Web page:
Friday, February 17, 2017

On DVD/Blu-ray: AMERICAN PASTORAL (2016); KING COBRA (2016); and THE CRASH (2017)

(US/China - 2016)

Philip Roth has been a lion of American literature since the 1950s, though that success hasn't always translated to the screen, with a common description of Roth's writing being "unfilmable." 1969's GOODBYE, COLUMBUS, adapted from Roth's 1959 National Book Award winner, was a critical and commercial hit that put Richard Benjamin and Ali MacGraw on the map. But when Benjamin was tapped to star in another Roth adaptation with 1972's PORTNOY'S COMPLAINT, lightning didn't strike twice and the results were so disastrous that it would be over 30 years before anyone attempted another big-screen take on Roth. Robert Benton's THE HUMAN STAIN opened to middling reviews in 2003, and Barry Levinson's THE HUMBLING (based on one of Roth's most critically panned works) only made it to a handful of theaters in 2015. Other than GOODBYE, COLUMBUS, the only Roth adaptations to receive any notable degree of acclaim were 2008's ELEGY, based on his 2001 novel The Dying Animal, and 2016's INDIGNATION. 2016 also saw the release of the long-planned AMERICAN PASTORAL, based on Roth's 1997 Pulitzer Prize winner about a well-to-do family falling into turmoil in the late 1960s. In various stages of development since 2003, filming actually began on a version in 2012 with Fisher Stevens at the helm and husband and wife Paul Bettany and Jennifer Connelly starring, but the project fell apart and was scrapped almost immediately. It got rolling again in 2015 with some help from Chinese co-producers TIK Films, with Connelly still attached and now heading the cast with Ewan McGregor in place of Bettany, but when director Philip Noyce quit during pre-production, McGregor himself stepped in to make his directorial debut. AMERICAN PASTORAL was touted as a major 2016 awards contender but that never panned out, as the initial reviews were so overwhelmingly negative that Lionsgate bailed on the film, pulling the plug on its nationwide rollout and stalling its release at just 70 screens for a gross of $550,000.

Considering its internationally revered source novel, AMERICAN PASTORAL the film is a complete disaster, the kind of transparently phony awards bait that wears its bloated sense of self-importance on its sleeve. You can actually see the film completely collapse around the 23-minute mark, when we get our first look at stuttering 16-year-old Merry Levov (Dakota Fanning) as she's cooking burgers in the kitchen. She's having a pleasant conversation with her father Seymour "Swede" Levov (McGregor) when the sight of LBJ on TV provokes a profane, hysterical meltdown. She excoriates Swede and her mother Dawn (Connelly) over their upper-middle class complacence, with Swede running his dad's (Peter Riegert in cartoonish Oy, vey! mode) Newark glove factory and Dawn having her own cow pasture on their expansive property in rural Old Rimrock. When Dawn tells Merry "You're not anti-war...you're anti-everything!," Merry concludes this bug-eyed, out-of-nowhere tirade by shouting "And you're pro-cow!," spitting her burger on the floor and storming out of the house, prompting Swede to go into her bedroom to find the walls plastered with anti-war, Weather Underground-like pamphlets and flyers calling for revolution as Buffalo Springfield's "For What It's Worth" cues up on the soundtrack, modern cinema's universal sign that the times they-are-a-changin' and it's...the Sixties, man! AMERICAN PASTORAL never recovers from this jaw-droppingly awful scene, as the Levovs' cushy existence is upended when Merry becomes a fugitive after blowing up the Old Rimrock post office and killing the local mailman. This leads to endless malaise and ennui in the lives of the Jewish Swede, a high-school football legend, and the Catholic Dawn, a shiksa who was Miss New Jersey in the 1947 Miss America pageant.

McGregor and journeyman screenwriter John Romano (who's had a long career in writing for TV on everything from HILL STREET BLUES to the recent HELL ON WHEELS) cut out huge chunks of Roth's novel willy-nilly to focus on how the general sense of the Sixties, man! takes its toll on the Levovs, though they do leave in a 2002-set framing device with recurring Roth character Nathan Zuckerman (David Strathairn) that really doesn't add anything to the story. AMERICAN PASTORAL relies on trite cliches and overwrought hysteria, with McGregor demonstrating no clue how to direct himself or his actors: Fanning's vein-popping overacting through clenched teech and flared nostrils is actually embarrassing to watch, especially since that palpable rage comes out of nowhere and wasn't present in the 12-year-old Merry we see played by a younger actress in earlier scenes. The first time we see Fanning, she's boiling with uncontrollable, shrieking fury and we don't know why. Even Connelly is terrible here, saddled with an unplayable character whose big scene has her showing up at Swede's factory, off her meds and babbling incoherently, dancing around totally nude except for her Miss New Jersey sash. At one point, a cop tells Swede "You've done everything wrong you possibly could've." I think that actor was breaking character and speaking directly to McGregor. AMERICAN PASTORAL is a botched misfire, but hey, congrats to PORTNOY'S COMPLAINT: you're no longer the worst big-screen Philip Roth adaptation. (R, 108 mins)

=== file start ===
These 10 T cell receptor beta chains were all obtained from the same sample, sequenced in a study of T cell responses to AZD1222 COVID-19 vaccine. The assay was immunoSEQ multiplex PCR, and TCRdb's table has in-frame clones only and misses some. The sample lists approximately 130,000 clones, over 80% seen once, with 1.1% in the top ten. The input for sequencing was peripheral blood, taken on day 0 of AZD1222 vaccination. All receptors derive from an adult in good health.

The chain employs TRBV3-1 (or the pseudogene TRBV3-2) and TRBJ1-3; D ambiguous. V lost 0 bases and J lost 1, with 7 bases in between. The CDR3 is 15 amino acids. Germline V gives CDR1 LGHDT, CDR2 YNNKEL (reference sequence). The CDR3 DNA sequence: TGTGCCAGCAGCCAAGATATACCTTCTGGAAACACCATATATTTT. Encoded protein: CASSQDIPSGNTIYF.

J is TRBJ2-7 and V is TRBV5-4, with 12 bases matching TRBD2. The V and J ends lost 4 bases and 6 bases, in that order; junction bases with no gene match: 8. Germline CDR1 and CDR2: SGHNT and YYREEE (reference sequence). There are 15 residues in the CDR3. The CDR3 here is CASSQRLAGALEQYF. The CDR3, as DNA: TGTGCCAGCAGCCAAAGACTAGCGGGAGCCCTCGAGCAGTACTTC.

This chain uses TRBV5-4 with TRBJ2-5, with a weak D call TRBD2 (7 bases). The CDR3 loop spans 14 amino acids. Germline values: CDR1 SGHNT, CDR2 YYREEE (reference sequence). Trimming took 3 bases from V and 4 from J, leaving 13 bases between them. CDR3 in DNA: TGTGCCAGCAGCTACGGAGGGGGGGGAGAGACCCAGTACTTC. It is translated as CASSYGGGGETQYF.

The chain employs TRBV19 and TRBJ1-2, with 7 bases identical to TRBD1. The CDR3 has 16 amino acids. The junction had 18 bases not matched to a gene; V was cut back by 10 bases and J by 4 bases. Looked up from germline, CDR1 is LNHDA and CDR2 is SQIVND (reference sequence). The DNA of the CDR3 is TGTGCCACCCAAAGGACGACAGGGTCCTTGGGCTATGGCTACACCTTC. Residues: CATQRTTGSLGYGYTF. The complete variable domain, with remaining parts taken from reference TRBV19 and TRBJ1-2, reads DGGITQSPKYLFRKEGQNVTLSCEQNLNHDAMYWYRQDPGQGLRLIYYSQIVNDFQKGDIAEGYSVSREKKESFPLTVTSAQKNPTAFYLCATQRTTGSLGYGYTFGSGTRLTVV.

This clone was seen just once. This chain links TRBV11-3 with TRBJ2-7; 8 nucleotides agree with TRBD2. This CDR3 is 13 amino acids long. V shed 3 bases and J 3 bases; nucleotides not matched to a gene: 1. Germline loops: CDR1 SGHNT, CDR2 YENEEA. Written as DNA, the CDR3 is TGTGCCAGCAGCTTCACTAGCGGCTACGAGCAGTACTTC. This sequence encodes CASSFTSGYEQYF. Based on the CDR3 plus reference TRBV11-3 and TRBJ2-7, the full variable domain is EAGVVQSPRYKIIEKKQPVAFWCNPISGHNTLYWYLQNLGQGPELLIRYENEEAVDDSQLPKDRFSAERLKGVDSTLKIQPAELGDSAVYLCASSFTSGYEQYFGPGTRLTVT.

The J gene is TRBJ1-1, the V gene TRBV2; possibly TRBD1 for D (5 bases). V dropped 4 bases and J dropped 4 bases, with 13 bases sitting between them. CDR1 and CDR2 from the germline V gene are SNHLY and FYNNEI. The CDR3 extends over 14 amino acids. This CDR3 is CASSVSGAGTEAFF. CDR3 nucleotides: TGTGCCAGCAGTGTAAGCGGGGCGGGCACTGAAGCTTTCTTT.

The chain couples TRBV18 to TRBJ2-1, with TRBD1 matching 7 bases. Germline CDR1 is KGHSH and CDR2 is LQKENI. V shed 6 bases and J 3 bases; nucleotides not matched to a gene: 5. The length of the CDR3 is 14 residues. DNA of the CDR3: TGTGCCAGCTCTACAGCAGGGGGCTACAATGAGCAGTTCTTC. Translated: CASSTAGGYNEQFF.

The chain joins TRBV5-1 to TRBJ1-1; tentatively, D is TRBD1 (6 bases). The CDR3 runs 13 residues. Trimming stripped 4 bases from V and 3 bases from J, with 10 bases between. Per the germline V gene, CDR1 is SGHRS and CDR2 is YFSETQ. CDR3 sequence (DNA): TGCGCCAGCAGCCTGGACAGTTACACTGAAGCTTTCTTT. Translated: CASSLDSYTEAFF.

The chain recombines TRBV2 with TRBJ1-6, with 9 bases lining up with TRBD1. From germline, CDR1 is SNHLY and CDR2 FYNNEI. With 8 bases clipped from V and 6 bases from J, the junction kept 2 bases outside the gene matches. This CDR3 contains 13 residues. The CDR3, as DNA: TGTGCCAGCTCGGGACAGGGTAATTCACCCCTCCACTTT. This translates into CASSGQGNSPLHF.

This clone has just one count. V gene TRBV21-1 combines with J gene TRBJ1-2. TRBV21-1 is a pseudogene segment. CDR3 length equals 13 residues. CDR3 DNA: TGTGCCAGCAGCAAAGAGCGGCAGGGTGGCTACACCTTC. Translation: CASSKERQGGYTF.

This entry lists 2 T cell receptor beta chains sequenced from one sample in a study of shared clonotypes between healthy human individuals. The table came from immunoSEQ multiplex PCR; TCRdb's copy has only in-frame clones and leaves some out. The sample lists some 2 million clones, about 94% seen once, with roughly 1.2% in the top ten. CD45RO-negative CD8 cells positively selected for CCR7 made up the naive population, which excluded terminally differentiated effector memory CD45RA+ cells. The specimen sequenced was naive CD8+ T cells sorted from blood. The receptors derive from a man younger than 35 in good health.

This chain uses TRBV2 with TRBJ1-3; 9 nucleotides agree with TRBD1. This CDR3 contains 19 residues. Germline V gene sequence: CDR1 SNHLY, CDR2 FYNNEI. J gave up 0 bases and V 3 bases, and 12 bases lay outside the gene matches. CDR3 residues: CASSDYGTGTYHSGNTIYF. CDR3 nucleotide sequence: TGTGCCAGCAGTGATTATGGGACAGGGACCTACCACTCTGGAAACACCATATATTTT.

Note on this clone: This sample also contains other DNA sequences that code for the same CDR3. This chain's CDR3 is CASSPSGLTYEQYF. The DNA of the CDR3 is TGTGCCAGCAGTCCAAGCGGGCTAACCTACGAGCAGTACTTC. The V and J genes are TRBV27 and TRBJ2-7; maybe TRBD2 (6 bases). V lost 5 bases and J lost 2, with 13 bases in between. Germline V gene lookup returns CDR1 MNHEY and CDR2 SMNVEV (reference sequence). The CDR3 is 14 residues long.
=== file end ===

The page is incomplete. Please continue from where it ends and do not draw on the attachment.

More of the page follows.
(US - 2016)

Though it frequently succumbs to the cliches that come with almost any post-BOOGIE NIGHTS look at the seedy underbelly of the porn world, KING COBRA shifts gears into a grim and bleak thriller that benefits from the twists and turns of the real-life events on which it's based. Based on Andrew E. Stoner and Peter A. Conway's true crime chronicle Cobra Killer: Gay Porn Murder, the film follows wide-eyed innocent Sean Paul Lockhart (Garrett Clayton) as he arrives in the relatively non-descript northeastern Pennsylvania from San Diego, intent on becoming a star for Cobra Video, a web-based gay porn production company owned by Stephen (Christian Slater). Middle-aged Stephen (a character based on Cobra Video head Bryan Kocis) is drawn to young, late-teens "twinks," and he has a particular affinity for Sean, growing extremely jealous when he shows interest in other men. Stephen directs a series of videos with Sean starring under the name "Brent Corrigan," and after a falling out when Sean begins aggressively demanding more money and objecting to Stephen's controlling attitude, the pair part ways in an acrimonious split that jeopardizes both of their careers when Sean reveals he lied about his age and was only 17 when Stephen directed his first videos. Meanwhile, Joe Kerekes (James Franco, one of 29 credited producers) and Harlow Cuadra (Keegan Allen), a pair of sketchy escorts and amateur gay porn entrepreneurs running a low-rent company called Viper Boyz, are trying to break into the big time, living way beyond their means convincing themselves that they're on the level of Cobra Video. $500,000 in debt and increasingly desperate, the unstable and manipulative Joe reaches out to "Brent" to forge a business partnership based on the "Brent Corrigan" name, but Sean isn't legally allowed to use it since Stephen had the name copyrighted as a property of Cobra Video. While Sean tries to broker a peaceful agreement with Stephen, Joe and Harlow decide to deal with it in a manner that befits their thoughtless, volatile nature: they kill Stephen and set his house on fire in a half-assed attempt to cover it up.